International Criminal Law LAW4029

  • Academic Session: 2023-24
  • School: School of Law
  • Credits: 20
  • Level: Level 4 (SCQF level 10)
  • Typically Offered: Semester 1
  • Available to Visiting Students: Yes

Short Description

This course examines a topical and rapidly evolving area of International Law. It considers the actions which have been classed as international crimes - genocide, crimes against humanity, war crimes and aggression. It also covers the criminal responsibility of individuals under International Law, and the mechanisms provided by International Law for the enforcement of these offences and the prosecution of those accused.

It will cover the range of international courts to date, from the Nuremberg tribunal to the International Criminal Court. The course will shape an understanding of investigations and prosecutions at the International Criminal Court, the International Criminal Tribunals of the former Yugoslavia and Rwanda, the use of hybrid tribunals, and the relevance of domestic prosecutions.

The thrust of the course is to provide a solid understanding of International Criminal Law within an informed policy context, including the non-legal obstacles that impede the effective prosecution of international criminal offences.


The course will comprise of 10 x 2-hour-seminars.

The seminars will occur on a weekly basis and will contain dedicated units with a specific focus on active learning strategies. Mid-semester there will be a reading week.

Requirements of Entry

This course is only available to LLB students (and visiting law students).

Excluded Courses





Essay (ILO 1-5) 100%


Students will submit a 5000-word essay (including references), which will require them to conduct independent research on a specific contemporary issue of relevance for World Affairs of international criminal law (ILO 3,4). The essay topic will span across a range of issues and challenges in international criminal law. It will allow students to demonstrate their knowledge (ILO 1), require the construction of written legal arguments (ILO 5), invite critical assessment of and develop solutions to identified issues and problems (ILO 2) .

Are reassessment opportunities available for all summative assessments? Not applicable for Honours courses

Reassessments are normally available for all courses, except those which contribute to the Honours classification. Where, exceptionally, reassessment on Honours courses is required to satisfy professional/accreditation requirements, only the overall course grade achieved at the first attempt will contribute to the Honours classification. For non-Honours courses, students are offered reassessment in all or any of the components of assessment if the satisfactory (threshold) grade for the overall course is not achieved at the first attempt. This is normally grade D3 for undergraduate students and grade C3 for postgraduate students. Exceptionally it may not be possible to offer reassessment of some coursework items, in which case the mark achieved at the first attempt will be counted towards the final course grade. Any such exceptions for this course are described below.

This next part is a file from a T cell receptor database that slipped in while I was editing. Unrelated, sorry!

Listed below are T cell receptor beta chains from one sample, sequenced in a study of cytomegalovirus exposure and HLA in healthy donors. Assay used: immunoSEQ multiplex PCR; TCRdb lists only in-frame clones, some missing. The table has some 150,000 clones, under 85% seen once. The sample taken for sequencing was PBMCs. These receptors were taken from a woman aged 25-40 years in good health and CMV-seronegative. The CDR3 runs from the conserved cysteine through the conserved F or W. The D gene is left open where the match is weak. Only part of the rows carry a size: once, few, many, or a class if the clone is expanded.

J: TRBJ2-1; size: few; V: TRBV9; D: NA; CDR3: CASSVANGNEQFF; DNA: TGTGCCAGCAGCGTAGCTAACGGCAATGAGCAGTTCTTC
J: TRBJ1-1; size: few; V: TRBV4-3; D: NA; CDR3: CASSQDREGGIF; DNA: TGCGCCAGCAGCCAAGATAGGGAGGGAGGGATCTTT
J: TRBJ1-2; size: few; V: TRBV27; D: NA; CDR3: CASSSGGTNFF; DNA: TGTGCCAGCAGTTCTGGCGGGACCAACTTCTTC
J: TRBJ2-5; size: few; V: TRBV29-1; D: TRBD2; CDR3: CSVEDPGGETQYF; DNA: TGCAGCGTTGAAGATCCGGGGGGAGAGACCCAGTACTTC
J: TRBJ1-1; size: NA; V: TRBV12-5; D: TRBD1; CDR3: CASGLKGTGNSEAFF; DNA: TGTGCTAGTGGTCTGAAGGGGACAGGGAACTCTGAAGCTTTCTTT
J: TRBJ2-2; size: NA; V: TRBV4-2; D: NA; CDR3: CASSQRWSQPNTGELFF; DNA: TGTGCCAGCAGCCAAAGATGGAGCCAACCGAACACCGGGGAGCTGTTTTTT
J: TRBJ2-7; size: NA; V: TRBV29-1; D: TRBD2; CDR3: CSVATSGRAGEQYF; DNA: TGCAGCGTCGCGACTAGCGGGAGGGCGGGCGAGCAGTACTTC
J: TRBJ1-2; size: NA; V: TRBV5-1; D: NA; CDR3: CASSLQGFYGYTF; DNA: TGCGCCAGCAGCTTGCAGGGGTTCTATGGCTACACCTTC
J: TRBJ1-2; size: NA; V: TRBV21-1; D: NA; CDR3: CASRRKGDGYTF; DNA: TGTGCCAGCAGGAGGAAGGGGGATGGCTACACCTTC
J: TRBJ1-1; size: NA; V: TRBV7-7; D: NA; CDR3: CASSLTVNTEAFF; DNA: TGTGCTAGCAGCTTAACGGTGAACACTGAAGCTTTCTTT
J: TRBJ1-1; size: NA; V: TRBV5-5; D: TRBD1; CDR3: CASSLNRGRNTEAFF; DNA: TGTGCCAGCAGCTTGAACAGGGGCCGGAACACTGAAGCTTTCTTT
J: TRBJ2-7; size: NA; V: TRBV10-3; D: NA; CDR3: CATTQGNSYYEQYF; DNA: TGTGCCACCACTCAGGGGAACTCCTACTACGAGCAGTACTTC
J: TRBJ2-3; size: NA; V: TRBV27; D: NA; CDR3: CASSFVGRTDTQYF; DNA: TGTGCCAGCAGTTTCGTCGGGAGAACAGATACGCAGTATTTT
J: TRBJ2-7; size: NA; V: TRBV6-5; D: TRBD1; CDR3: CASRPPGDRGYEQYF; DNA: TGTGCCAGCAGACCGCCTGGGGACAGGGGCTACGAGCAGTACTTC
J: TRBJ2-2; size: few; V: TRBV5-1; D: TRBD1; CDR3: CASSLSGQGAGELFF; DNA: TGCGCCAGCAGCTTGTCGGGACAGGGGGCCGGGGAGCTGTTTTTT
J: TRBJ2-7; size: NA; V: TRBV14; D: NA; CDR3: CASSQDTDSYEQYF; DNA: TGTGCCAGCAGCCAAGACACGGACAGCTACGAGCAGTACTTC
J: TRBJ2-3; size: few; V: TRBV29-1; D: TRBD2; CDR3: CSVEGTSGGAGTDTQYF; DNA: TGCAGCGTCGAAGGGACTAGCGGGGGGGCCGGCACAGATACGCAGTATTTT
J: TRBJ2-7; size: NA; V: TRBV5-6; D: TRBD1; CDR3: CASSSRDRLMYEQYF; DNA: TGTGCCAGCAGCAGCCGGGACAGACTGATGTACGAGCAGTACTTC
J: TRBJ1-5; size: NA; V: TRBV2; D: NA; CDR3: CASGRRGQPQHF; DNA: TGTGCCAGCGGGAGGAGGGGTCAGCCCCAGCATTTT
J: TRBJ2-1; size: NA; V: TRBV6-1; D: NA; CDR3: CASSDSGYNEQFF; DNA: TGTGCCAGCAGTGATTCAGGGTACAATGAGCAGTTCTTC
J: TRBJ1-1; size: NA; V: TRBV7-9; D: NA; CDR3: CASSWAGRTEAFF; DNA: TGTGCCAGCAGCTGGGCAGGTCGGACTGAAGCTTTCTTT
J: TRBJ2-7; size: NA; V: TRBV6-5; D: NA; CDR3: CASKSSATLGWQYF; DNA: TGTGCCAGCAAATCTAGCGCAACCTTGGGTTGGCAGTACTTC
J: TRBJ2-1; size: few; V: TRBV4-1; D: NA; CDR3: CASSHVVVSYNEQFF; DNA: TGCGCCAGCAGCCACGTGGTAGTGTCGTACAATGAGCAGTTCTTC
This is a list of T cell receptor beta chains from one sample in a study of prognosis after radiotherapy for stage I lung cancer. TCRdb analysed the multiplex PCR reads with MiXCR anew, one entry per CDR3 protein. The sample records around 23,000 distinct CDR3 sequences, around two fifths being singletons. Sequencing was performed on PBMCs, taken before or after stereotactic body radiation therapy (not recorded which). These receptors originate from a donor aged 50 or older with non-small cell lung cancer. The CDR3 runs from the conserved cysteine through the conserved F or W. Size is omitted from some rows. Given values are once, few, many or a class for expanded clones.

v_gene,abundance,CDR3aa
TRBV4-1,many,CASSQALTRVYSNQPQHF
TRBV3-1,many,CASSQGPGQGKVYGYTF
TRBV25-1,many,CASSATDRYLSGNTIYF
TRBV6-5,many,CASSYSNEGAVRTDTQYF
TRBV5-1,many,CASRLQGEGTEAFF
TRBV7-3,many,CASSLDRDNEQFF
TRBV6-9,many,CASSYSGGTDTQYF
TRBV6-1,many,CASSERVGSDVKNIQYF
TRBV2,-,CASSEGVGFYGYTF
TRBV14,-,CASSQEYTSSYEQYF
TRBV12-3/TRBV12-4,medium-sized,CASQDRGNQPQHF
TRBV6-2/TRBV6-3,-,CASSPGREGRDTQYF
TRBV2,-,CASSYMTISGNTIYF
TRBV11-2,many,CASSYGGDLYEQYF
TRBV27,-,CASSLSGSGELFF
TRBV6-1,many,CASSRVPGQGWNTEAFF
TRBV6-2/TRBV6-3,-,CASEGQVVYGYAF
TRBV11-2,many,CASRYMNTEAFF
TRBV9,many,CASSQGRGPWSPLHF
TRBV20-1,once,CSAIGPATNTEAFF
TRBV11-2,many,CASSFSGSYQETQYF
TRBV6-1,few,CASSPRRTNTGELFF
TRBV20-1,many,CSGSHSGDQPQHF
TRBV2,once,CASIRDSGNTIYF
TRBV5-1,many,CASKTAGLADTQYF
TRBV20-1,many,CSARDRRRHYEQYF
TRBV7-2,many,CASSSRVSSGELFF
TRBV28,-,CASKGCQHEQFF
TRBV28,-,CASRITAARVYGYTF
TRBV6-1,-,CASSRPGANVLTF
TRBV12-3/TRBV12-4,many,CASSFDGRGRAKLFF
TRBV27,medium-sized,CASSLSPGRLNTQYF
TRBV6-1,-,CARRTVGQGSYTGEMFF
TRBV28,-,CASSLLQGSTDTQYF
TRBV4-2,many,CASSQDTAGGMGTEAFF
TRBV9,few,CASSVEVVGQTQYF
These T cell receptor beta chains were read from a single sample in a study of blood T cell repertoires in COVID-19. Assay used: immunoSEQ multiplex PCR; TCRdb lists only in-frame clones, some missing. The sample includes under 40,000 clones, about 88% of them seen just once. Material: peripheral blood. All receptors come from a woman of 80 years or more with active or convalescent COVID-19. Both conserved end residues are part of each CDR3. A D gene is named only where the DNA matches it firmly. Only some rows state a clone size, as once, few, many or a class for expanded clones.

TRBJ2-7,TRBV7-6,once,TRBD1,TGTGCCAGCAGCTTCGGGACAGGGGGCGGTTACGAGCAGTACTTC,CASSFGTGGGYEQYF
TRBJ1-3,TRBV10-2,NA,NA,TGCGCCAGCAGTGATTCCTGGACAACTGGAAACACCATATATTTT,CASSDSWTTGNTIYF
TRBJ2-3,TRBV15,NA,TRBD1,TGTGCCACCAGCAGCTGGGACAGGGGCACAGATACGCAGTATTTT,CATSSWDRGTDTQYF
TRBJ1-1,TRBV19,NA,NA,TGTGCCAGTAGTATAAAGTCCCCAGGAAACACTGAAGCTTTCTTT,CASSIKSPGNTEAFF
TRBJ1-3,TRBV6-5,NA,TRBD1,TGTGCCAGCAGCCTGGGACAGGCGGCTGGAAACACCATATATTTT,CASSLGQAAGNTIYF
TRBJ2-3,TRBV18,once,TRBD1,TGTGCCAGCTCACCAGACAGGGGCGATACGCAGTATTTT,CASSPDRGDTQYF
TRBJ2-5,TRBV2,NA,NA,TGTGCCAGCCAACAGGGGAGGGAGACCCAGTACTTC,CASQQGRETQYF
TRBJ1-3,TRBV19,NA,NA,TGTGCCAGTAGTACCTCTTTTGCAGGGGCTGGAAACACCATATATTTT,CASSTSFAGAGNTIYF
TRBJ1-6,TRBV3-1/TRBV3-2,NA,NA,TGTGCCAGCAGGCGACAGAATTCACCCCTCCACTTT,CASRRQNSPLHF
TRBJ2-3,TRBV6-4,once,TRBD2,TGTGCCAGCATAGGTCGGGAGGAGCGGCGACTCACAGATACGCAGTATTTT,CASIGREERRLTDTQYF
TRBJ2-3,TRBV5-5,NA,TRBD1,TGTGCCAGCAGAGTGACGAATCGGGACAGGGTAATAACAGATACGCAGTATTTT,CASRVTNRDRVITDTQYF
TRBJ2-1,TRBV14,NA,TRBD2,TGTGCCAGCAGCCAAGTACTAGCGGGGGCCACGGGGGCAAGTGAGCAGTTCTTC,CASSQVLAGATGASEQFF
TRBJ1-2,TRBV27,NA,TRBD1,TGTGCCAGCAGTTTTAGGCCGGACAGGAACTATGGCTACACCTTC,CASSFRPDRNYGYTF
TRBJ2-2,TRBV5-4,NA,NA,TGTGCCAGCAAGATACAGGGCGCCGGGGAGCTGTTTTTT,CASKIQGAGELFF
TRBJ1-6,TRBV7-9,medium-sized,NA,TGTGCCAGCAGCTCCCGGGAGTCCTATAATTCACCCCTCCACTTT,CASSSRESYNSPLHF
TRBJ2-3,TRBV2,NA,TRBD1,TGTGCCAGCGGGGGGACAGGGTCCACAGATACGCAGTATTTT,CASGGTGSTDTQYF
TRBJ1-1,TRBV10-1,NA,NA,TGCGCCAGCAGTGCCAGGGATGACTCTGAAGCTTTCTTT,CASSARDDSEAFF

Course Aims

This course aims to foster a critical understanding of substantive issues in International Criminal Law and to develop certain "transferable" skills. In particular, the course aims:


Enhance knowledge and understanding of International Criminal Law;

Develop powers of legal reasoning, problem solving and critical analysis;

Encourage in-depth and independent learning;

Develop research skills by requiring students to undertake an assessed research project;

Provide students with the experience of working in groups.

Intended Learning Outcomes of Course

By the end of this course students will be able to:

1. Demonstrate a solid understanding of the normative frameworks in international criminal law

2. Solve International Criminal Law problems and identify the relevant rules and issues;

3. Critically examine contemporary world affairs in light of International Criminal Law;

4. Be able to use library and information technology resources to research primary and secondary International Law sources; and

5. Be better able to construct written legal arguments.

Minimum Requirement for Award of Credits

  Completion of the summative assignment